Tag Archives: Terry Pratchett

Good Omens Review

I know I’ve been away for far longer than I should, but I’ve not been well and had classes to attend. Now I’m back with a review of a book that I pushed to the side years ago like a dummy: Good Omens by Terry Pratchett and Neil Gaiman. When I first read it years ago I didn’t get it. After re-reading and finishing it, I have a new found respect for it.

Heaven and Hell are preparing for the end of the world because The Nice and Accurate Prophecies of Agnes Nutter, Witch says the world will end on a specific date. Problem is, the angel Aziraphale and the demon Crowley rather like Earth, thank you very much, but they have work to do. One of them is getting the Anti-Christ born and finding him. They messed that up and don’t know where he is. Now everyone is trying to gather in the spot where the prophecy says just because it’s a prophecy.

This is the first time where the end of the world is made fun of and both Pratchett and Gaiman do a fine job. The humor is that dry British humor that makes you want a spot of tea afterward. Most of it, however, isn’t laugh out loud funny, but there some that are few and far between. That doesn’t mean it’s not funny, it’s just not that particular kind of funny.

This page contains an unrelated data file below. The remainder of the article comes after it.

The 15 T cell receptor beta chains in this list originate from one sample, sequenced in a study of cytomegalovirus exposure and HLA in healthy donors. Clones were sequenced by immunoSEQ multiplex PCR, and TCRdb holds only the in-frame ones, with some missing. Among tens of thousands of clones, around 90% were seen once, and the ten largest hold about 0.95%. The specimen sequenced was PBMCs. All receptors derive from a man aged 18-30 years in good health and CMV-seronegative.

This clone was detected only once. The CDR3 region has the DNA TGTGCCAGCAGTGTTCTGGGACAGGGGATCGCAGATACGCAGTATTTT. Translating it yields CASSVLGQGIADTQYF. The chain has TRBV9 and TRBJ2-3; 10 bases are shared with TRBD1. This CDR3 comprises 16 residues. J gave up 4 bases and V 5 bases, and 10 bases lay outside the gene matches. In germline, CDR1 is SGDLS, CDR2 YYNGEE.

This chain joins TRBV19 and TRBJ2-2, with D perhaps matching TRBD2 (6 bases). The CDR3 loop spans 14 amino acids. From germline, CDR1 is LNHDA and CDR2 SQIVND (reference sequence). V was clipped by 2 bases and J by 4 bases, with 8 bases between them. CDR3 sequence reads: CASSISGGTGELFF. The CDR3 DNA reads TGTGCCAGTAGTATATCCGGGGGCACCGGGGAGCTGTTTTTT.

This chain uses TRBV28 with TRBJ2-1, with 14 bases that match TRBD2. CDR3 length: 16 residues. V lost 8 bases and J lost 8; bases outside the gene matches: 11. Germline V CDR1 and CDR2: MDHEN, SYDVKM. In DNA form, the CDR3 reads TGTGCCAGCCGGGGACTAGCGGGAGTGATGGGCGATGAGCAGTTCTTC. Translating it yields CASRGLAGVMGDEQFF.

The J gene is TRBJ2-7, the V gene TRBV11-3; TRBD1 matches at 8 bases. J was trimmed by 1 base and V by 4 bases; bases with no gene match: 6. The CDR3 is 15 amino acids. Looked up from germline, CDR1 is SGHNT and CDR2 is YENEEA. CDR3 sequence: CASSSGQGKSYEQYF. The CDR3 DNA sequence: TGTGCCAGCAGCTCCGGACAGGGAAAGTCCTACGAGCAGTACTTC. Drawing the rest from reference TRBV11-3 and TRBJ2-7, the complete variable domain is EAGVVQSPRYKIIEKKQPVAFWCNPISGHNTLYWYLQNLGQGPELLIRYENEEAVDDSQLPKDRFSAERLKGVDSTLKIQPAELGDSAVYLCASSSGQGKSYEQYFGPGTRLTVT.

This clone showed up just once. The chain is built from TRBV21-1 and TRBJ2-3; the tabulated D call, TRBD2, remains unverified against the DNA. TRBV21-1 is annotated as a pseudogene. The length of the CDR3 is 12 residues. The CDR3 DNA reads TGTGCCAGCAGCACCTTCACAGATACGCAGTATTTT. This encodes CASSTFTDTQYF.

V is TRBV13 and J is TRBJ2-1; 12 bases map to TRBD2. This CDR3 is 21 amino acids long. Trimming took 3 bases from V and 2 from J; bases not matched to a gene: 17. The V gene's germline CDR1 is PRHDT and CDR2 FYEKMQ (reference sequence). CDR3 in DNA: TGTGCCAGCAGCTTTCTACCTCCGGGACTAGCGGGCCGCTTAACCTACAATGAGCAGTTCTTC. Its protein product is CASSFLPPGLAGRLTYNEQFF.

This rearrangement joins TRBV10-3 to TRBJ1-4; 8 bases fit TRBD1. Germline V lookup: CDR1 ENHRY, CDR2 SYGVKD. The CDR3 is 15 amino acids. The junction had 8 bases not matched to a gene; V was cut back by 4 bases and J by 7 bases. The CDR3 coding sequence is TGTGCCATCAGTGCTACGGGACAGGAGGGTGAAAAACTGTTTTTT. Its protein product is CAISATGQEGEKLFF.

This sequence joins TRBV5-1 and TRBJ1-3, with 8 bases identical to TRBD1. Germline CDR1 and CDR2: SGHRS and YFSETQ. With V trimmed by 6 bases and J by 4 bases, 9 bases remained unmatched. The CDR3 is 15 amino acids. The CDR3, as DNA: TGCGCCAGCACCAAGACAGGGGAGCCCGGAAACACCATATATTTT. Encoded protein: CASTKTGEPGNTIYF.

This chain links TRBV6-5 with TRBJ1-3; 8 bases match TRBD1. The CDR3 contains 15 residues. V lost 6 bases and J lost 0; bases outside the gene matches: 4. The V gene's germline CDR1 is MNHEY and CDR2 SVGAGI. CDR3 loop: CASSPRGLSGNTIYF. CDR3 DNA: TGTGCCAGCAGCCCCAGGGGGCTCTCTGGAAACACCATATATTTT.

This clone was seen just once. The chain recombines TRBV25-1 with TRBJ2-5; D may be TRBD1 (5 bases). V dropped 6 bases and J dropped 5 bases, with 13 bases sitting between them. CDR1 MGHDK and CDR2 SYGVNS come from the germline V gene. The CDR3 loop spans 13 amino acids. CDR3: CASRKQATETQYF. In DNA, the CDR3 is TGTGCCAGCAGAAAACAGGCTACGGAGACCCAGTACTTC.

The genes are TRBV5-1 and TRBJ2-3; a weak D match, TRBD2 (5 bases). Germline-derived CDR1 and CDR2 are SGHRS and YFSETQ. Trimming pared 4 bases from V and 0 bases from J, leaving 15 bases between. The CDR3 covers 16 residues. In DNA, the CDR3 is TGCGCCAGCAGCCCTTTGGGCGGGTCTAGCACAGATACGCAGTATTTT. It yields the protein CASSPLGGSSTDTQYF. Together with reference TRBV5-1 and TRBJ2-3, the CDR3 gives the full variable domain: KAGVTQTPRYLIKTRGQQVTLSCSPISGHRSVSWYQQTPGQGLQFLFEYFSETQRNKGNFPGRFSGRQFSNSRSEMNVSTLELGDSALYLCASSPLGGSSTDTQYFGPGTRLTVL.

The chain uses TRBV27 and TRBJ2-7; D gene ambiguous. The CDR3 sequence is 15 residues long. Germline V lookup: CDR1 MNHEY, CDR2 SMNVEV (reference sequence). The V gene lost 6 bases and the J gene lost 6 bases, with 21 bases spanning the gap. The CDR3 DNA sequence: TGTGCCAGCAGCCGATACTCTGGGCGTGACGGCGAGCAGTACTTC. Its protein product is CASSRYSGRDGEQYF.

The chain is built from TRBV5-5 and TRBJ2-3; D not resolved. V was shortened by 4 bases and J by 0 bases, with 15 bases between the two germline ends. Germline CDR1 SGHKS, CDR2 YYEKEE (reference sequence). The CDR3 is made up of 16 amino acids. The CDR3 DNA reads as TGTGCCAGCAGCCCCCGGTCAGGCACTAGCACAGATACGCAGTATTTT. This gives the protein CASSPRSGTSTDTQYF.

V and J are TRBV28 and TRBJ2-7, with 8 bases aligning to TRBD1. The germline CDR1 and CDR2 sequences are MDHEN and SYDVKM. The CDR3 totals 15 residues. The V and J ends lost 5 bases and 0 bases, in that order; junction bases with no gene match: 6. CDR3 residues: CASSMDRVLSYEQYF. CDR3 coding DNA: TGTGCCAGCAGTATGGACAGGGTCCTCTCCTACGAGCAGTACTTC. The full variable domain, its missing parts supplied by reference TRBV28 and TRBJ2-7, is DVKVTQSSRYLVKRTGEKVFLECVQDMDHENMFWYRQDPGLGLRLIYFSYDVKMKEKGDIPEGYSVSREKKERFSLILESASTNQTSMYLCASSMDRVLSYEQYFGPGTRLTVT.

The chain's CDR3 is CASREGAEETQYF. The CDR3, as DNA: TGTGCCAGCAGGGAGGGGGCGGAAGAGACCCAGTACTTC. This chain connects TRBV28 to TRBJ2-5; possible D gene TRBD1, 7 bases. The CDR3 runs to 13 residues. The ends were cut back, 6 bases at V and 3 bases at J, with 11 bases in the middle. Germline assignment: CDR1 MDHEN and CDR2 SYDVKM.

The idea of an angel and devil living on Earth and liking it is funny. It’s funnier that they work together and only have a friendly jab at each other once in awhile. There should be more of this kind of situation.

Don’t worry about not knowing who wrote what part. Each writer has their own unique style and it’s easy to tell who wrote what. Each part is equally as good as the other and they have some great chemistry with each other.

Everything isn’t perfect, though. For one, most of the book is just set to the ending. We do learn about each character, but some like the witchfinders and Anathema aren’t all that well fleshed out. They aren’t even all that important to the finale.

In all, I should’ve given this book a much better chance. Some some criticisms, this is an excellent book by two great authors that’ll we’ll never see work together again. Give it a shot.




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Dragons at Crumbling Castle Review

Yes, another Pratchett review. That’s what fanboys do, you know.

Dragons at Crumbling Castle is a collection of short stories Terry Pratchett wrote when he was young. As many of you know, Pratchett hates the stuff he wrote when he was young. Well, there is some good stuff here.

The first story is the also the title of the book. It’s about King Arthur hearing that there are castles occupying a castle. Problem is, his knights are away and the only one available is a boy named Ralph. So King Arthur tells the boy to go and kill the dragon. This is actually a pretty funny story, especially once you consider it’s  a King Arthur story. Since ths is Pratchett, the ending is unexpected.

In fact, most of the stories are worth reading. Some of the best are Hercules the Tortoise, Dok the Cavemen and Hunt the Snory.

Of course, this collection also has two early version of The Carpet People: Tales of the Carpet People and Another Tale of the Carpet people. Both are the longest stories in the collection. They’re not bad stories, but if you’ve read The Carpet People you know what to expect. If you’ve read my review of The Carpet People, you know my stance.